An important conference is taking place today in the Philippines to combat the privatisation and monetising of education by corporate 'reformers.'
The Philippines has become a textbook example of the infiltration of the Global Education Reform Movement (GERM) into public education. In an excellent and detailed analysis, commissioned by Education International, researcher Curtis B. Riep lays bare the ideological basis of changes being made to education in the country.
An unholy alliance between the large Philippino corporation Ayala, global education corporation Pearson and the government is syphoning off funds to private providers at the same time as it increases segregation in education. The so-called APEC chain of secondary schools, owned by Ayala and Pearson, charge fees, partly funded by government vouchers, which are still out of reach for the poorest of the poor. Moreover the schools are often situated in rented space above businesses like car rental firms or banks. The teachers are paid poverty wages and are often unqualified. And the curriculum, which is delivered in scripted form, is designed with the burgeoning position of the Philippines as a repository for cheap labour firmly in mind.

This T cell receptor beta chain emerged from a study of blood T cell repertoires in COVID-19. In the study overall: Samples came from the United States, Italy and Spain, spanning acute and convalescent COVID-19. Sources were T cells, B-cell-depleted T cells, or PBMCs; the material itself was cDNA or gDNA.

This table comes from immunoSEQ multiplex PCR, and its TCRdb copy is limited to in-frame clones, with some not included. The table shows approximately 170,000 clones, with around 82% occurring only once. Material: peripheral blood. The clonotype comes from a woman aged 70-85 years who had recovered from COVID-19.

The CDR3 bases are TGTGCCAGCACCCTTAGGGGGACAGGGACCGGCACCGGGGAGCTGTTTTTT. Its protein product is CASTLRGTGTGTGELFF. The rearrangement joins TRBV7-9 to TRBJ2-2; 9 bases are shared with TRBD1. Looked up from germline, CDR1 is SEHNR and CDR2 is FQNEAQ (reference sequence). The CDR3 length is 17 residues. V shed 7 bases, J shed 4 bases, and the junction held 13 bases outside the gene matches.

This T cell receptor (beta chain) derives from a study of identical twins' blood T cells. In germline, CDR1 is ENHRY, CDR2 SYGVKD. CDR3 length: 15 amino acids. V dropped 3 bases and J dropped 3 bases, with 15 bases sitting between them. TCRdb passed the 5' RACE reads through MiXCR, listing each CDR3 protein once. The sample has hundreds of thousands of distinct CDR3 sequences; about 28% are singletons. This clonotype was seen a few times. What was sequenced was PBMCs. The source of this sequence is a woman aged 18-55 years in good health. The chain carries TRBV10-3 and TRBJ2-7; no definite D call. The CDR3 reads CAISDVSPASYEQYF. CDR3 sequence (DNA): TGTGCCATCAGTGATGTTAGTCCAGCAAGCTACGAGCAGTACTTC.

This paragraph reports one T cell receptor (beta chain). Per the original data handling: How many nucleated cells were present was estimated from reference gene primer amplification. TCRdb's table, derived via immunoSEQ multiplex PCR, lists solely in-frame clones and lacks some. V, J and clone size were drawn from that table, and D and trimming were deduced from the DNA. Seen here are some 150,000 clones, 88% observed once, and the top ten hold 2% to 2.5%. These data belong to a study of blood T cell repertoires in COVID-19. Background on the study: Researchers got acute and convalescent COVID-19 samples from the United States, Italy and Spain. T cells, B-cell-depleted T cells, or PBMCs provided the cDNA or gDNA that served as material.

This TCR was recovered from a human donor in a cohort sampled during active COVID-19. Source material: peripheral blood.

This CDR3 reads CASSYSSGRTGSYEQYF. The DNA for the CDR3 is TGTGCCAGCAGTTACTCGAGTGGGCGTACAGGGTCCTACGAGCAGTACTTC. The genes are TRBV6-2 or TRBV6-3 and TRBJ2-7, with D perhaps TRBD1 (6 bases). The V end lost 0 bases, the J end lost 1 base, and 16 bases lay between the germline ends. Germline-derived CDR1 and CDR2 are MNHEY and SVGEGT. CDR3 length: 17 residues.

The Philippino teaching union, ACT, is not only fighting low pay and dreadful violence, it is also leading the struggle against corporate education reform. The ACT chairperson tweeted from today's conference, which has been co-organised with Education International: 'Teachers of the world, let us unite! Unite against neoliberal attacks on education! Down with imperialism!'
Teachersolidarity enthusiastically seconds this call. In both the global South and the North we are facing the same struggle against corporations who want to destroy public education, leech it for profit and turn schools into training grounds for the sort of uncritical and 'flexible' workers which capital needs. We applaud the determination of the ACT in their defence of public education.